Having made strong progress over 2017 and the first few weeks of the year, the euro has since traded in a relatively narrow range.
While the eurozone’s economic recovery gathered momentum, the euro was on a seemingly unstoppable upward march.
Since the beginning of 2016 until the end of January this year, the euro gained 18% against the dollar, to stand at $1.24.
However, since then the euro has made no further progress and currently trades at slightly below $1.24.
Until recently, stories about the eurozone economy’s improving fundamentals were dominating the headlines.
As widely expected, in October the European Central Bank (ECB) revealed it would further unwind its quantitative easing programme, reducing asset purchases from the beginning of 2018 to €30bn per month from €60bn previously.
With eurozone data continuing to strengthen going into 2018, expectation was building that the ECB could even begin raising interest rates this year.
However, over the past few months the narrative has changed somewhat.
Eurozone inflation has begun to soften while other recent data from the bloc suggests that economic activity may have already peaked.
Rather than interest rate tightening then, expectations are increasing among economists that the ECB will announce a further extension to the current round of quantitative easing that is scheduled to end in September.
As 2017 drew to a close, it seemed as though the economic news on the eurozone would keep getting better throughout 2018 as well.
In December, the ECB upwardly revised its 2018 growth projection for the eurozone economy to 2.3% from its prior estimate of 1.8%.
Indeed, eurozone unemployment has continued to fall, easing to a rate of 8.5% in February, its lowest level since December 2008.
Nevertheless, eurozone inflation has been falling further away from the ECB’s 2% target, having weakened to 1.1% in February versus 1.3% in the prior month.
The recent fall in eurozone inflation by itself makes an interest rate hike from the ECB this year look highly improbable.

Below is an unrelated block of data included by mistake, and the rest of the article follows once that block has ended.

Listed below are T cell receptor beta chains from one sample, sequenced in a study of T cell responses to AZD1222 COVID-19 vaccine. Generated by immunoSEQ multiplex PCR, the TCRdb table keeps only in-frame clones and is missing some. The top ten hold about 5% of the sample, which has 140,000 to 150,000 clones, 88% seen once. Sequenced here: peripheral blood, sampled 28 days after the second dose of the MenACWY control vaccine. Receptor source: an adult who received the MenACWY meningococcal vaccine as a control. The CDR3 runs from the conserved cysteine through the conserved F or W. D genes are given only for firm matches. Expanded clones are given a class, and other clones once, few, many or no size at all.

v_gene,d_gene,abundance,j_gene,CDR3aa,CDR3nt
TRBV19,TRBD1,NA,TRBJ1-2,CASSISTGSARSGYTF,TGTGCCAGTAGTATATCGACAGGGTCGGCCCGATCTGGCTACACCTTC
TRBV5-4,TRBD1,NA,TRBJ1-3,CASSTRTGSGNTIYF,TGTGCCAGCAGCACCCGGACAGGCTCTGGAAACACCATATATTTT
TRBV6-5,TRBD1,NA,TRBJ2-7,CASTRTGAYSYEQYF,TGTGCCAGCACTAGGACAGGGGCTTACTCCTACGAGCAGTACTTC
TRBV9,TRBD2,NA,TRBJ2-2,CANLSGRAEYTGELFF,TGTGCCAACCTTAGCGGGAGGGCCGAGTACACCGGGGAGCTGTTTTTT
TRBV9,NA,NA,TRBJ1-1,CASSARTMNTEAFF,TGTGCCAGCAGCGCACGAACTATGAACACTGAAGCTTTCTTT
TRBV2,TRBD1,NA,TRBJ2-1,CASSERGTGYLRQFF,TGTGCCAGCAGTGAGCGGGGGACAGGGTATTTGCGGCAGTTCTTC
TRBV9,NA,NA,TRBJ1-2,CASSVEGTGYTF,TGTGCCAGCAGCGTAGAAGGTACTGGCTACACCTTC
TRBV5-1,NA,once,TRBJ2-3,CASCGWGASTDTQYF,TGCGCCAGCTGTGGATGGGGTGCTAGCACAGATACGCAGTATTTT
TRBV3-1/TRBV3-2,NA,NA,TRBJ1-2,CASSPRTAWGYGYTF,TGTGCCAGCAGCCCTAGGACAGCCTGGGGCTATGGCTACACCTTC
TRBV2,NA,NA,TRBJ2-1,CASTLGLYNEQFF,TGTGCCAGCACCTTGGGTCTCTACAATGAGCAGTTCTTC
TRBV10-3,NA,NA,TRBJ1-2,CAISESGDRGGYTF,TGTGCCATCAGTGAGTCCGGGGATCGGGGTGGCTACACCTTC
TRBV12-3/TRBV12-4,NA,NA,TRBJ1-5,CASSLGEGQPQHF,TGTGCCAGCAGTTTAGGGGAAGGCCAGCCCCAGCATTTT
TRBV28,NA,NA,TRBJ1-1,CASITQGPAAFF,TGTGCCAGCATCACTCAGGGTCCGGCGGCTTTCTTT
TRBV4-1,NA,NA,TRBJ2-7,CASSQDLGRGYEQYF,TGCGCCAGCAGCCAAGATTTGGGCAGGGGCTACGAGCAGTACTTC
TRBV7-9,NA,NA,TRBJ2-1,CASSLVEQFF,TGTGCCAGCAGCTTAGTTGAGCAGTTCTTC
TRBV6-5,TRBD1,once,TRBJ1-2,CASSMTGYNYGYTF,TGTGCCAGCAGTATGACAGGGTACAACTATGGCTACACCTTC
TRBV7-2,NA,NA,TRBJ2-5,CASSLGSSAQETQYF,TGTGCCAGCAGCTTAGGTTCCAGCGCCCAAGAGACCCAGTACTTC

At the same time, much of the recent weakness in inflation can be attributed to the strong appreciation in the euro during 2017.
A stronger euro puts downward pressure on import prices, a delayed effect that notoriously takes some months to translate into lower consumer price levels.
However, of late there have also been those all-important signs that eurozone economic activity has peaked.
This is also creating a drag on the euro, with weaker data raising doubts over where the eurozone is currently headed.
The recent weakening trend in survey data has already started to be confirmed by actual data.
Figures released on eurozone industrial production last week showed a fall of 0.8% in February versus the prior month, a big downside surprise considering economists had expected a 0.1% improvement.
Economists are increasingly predicting a decline in eurozone growth for the first quarter of 2018 compared to the 0.6% rate of the fourth quarter.
In fact, the fourth-quarter reading was already lower than the third-quarter growth print of 0.7%.
“As most indicators have undershot expectations over the last two months, the risk of a growth deceleration in the first quarter is now very real. To be sure, we still believe that 1Q GDP growth will come out close to 0.5%, but the growth momentum is clearly slowing,” said Peter Vanden Houte, chief eurozone economist at ING.
While the signs of peaking momentum were already present, recent developments such as Donald Trump’s decision to impose tariffs on US imports have only served to weaken sentiment.
Given the eurozone’s strong dependency on exports, the worries over a potential outright global trade war are especially harmful.
Geopolitical events such as the US strike in Syria, along with the deterioration in relations with Moscow, are also hampering the outlook for global trade.
On the political front, there have been some positive developments in terms of lowering investor uncertainty in the core eurozone.
Last year’s win for centrist Emanuelle Macron in the French Presidential election has been followed by Angela Merkel's achievement in securing a fourth term as German Chancellor.
For now, however, politics is taking a backseat as investors focus on eurozone economic data.
If the weakening trend continues, as presently it looks it will, one of the big stories of 2018 could well turn out to be euro depreciation, a significant and abrupt reversal considering the euro strength we witnessed throughout last year.